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May 24, 2006
Selling HR's Value to the Executive Team

By Susan Prince, J.D.
BLR Managing Editor

Unless HR professionals learn to market themselves, the executive team will not see them as equal business partner, said Jodie-Beth Galos of Galos & Associates, LLC., and Karen Ruef of Lincoln Financial Group, at the 2006 SHRM Tri-State Conference in Sturbridge, MA. Galos and Ruef recommend becoming strategic partners by selling HR and their ideas to upper management using very traditional sales techniques.

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Galos and Ruef outlined five tried and true selling techniques for HR professionals based on the T.R.U.S.T. sales process:

  1. Conduct an audit to assess what issues need to be addressed within the company.
  2. Ask questions, keep your eyes open, request information, and discover what your company's needs are--as well as its values.
  3. Provide solutions that address your company's needs and values, and address people's concerns.
  4. Communicate the benefits of the proposed solutions to the executive team.
  5. Lay out the next steps required to implement the proposed solution.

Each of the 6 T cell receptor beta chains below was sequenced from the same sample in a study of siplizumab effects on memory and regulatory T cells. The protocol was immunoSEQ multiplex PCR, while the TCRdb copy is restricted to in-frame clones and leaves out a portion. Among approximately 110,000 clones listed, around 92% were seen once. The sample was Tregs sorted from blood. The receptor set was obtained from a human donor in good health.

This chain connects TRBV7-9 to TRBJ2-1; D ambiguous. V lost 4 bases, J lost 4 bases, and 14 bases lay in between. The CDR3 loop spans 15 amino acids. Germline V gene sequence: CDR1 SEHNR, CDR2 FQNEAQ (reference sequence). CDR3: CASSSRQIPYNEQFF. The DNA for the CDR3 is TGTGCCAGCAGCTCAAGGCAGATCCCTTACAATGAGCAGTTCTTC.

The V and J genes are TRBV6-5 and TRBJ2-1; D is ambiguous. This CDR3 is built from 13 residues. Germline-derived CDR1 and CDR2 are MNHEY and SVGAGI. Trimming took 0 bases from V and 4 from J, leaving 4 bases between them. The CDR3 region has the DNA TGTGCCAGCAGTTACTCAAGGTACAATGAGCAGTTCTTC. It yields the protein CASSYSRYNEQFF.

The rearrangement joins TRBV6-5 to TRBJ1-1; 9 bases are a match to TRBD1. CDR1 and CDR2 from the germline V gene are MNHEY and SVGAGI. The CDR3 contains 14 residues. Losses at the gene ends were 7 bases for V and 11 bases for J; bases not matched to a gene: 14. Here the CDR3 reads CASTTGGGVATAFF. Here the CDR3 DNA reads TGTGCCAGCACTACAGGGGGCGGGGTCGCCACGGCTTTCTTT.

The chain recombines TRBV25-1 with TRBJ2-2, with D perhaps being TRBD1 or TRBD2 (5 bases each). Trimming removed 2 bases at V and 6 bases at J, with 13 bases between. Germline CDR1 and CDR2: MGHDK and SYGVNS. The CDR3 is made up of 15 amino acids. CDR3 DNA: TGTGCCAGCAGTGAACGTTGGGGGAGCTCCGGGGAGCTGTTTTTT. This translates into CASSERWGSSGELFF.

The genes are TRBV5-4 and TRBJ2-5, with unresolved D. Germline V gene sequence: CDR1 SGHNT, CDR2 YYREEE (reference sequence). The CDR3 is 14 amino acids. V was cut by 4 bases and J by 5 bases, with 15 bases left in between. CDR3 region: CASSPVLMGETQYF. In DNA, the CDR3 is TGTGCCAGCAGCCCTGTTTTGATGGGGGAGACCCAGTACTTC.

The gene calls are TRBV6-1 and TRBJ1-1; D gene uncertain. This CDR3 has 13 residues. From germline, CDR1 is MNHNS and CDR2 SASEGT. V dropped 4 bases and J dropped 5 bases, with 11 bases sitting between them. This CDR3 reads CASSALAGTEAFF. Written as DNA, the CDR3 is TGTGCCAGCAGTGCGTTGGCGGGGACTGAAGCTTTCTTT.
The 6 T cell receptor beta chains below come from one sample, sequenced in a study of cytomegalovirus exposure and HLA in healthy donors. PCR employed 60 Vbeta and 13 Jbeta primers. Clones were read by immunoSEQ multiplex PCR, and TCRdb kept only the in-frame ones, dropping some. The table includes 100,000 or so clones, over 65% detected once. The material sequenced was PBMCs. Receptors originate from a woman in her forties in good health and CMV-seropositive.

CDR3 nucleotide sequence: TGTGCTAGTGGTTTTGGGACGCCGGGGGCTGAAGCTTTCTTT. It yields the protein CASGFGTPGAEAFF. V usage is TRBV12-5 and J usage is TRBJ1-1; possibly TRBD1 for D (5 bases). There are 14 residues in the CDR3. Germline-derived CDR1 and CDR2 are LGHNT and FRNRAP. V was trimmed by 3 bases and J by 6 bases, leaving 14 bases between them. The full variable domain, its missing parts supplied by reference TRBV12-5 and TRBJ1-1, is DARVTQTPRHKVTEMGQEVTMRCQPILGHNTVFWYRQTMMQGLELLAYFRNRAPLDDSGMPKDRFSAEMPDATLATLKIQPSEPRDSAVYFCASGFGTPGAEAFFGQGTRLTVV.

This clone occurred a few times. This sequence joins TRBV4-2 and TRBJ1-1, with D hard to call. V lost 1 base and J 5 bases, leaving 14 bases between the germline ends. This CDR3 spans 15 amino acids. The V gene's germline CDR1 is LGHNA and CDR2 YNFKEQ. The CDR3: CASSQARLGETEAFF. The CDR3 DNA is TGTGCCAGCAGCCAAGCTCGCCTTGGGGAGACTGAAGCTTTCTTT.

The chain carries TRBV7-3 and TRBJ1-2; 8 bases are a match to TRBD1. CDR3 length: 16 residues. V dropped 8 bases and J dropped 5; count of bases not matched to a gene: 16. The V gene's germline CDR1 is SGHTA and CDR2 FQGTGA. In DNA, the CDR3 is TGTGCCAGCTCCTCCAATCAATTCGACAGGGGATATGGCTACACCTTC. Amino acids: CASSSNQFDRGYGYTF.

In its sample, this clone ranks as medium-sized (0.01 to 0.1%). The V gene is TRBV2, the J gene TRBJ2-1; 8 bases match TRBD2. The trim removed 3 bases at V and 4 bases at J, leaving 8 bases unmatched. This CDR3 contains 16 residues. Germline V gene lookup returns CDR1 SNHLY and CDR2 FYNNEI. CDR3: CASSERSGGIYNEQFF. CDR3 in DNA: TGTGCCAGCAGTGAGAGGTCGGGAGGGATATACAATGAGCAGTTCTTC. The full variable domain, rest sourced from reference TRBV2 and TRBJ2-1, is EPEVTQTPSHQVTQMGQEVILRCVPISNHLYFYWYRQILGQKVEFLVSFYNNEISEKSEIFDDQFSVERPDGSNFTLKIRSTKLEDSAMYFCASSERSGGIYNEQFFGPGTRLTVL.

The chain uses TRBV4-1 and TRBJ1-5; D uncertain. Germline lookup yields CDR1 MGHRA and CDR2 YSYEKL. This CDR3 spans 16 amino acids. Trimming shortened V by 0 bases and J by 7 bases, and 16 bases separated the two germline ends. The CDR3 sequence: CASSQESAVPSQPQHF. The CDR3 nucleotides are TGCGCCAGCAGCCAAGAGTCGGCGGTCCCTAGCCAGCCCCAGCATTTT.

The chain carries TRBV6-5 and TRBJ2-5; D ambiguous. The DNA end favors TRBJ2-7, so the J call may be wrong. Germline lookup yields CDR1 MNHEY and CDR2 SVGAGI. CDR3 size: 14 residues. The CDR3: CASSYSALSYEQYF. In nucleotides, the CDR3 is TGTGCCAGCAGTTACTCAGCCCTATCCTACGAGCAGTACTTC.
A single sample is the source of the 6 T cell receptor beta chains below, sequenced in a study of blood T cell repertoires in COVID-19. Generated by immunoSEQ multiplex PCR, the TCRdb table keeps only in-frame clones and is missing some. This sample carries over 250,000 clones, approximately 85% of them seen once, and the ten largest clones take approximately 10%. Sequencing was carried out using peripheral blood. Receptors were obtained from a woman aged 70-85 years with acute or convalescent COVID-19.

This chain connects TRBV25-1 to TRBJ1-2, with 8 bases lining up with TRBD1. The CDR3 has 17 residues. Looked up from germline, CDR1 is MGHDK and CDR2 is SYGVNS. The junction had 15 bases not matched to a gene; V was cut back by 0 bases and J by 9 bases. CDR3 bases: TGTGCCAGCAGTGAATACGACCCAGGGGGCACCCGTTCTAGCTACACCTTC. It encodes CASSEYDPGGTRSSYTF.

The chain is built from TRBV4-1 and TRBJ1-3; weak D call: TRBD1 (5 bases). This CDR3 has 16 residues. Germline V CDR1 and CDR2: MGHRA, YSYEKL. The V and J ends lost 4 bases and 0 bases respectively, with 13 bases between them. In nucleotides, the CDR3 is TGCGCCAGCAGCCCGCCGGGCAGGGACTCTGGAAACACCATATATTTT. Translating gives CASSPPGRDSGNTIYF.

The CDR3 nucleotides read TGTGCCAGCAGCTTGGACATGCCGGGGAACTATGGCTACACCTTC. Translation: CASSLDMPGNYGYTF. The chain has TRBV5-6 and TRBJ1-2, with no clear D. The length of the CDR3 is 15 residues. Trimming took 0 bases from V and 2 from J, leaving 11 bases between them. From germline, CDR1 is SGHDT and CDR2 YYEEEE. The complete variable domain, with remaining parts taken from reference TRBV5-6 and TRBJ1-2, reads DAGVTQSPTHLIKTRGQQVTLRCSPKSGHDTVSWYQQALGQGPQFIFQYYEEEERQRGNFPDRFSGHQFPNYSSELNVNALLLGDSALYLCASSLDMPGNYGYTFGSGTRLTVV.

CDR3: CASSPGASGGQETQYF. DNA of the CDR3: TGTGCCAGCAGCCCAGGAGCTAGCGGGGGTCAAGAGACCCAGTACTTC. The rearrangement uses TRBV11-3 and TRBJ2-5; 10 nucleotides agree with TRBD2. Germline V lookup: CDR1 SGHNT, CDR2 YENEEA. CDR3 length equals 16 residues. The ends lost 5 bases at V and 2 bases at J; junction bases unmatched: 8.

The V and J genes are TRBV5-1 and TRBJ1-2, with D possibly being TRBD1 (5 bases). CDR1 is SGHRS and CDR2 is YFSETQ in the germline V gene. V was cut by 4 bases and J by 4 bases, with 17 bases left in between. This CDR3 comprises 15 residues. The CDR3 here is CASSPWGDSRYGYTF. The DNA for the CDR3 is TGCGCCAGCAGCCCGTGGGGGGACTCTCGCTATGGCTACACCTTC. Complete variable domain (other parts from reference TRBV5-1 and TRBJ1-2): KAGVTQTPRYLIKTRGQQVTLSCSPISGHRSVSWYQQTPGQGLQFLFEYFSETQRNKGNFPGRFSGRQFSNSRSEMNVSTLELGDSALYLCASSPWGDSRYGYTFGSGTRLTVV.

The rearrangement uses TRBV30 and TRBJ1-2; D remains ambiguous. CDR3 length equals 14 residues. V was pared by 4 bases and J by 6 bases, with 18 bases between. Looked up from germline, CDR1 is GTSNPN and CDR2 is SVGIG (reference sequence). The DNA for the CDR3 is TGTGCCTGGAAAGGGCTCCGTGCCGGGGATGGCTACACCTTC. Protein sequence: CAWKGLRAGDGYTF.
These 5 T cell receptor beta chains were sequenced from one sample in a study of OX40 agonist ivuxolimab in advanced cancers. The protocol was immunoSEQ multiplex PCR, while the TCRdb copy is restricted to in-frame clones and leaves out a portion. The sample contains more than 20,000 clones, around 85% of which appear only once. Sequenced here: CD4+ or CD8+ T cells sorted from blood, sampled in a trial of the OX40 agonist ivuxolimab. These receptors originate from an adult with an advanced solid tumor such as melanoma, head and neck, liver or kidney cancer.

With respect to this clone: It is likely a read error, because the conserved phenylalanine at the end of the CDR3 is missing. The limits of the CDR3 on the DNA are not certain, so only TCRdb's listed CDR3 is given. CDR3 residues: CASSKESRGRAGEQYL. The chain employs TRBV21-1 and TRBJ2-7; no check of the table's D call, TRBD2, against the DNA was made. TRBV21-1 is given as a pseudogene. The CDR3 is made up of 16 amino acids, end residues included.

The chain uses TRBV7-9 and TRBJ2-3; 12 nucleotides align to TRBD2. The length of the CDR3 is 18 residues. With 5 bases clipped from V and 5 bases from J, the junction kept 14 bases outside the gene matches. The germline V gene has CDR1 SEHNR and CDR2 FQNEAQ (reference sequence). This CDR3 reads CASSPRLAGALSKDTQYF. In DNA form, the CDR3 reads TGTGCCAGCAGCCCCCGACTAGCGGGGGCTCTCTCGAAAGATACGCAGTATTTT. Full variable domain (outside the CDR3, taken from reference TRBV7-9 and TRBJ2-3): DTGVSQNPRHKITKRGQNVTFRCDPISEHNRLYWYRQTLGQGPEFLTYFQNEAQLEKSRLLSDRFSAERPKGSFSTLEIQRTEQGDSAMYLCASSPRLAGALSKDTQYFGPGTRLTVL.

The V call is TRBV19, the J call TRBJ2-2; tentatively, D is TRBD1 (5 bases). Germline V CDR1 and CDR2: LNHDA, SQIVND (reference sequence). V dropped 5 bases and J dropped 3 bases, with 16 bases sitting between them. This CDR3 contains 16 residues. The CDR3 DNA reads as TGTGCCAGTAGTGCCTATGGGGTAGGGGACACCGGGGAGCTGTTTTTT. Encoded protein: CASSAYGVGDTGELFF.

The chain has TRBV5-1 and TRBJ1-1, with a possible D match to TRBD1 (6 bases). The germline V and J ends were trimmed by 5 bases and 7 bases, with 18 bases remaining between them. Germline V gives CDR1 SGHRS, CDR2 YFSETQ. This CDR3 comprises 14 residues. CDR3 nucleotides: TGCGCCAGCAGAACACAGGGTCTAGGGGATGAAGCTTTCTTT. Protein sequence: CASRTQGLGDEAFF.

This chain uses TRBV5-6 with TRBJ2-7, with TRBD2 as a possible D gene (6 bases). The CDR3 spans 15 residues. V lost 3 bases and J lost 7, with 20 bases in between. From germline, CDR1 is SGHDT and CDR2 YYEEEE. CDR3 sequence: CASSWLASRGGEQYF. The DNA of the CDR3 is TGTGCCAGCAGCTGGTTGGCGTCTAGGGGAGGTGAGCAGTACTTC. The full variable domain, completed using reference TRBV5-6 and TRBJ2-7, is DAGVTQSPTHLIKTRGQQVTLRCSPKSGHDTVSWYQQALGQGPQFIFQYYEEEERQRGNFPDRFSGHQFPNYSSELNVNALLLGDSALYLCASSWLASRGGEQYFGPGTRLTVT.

To successfully follow these steps, HR professionals need to understand what individual sales approach will work most successfully based on their own and their internal customers' personality and business traits. Galos and Ruef outline four different sales approaches.

First, the "supportive, cooperative" approach requires the HR professional to communicate with the executive team using a calm demeanor, asking for results rather than demanding them. The second method is the "expressive, relationship" approach in which the HR professional tells the executive team the issue and proposed solution in an "expressive, accepting manner" in hopes of influencing the executives. Third, the "analytical, deliberative" approach requires asking the executive team for results in a "controlled, logical manner" with the expectation that they will make a decision after they have all the facts. Last is the "direct, results-oriented approach" in which the HR professional tells the executive team the plan in a "strong, direct manner," anticipating a quick decision "based upon key data."

Different situations will require different approaches, so HR professionals will have to tailor their approaches based on the group of executives they are trying to influence. Galos and Ruef maintain that using this sales approach will increase HR's importance to the executive management team.

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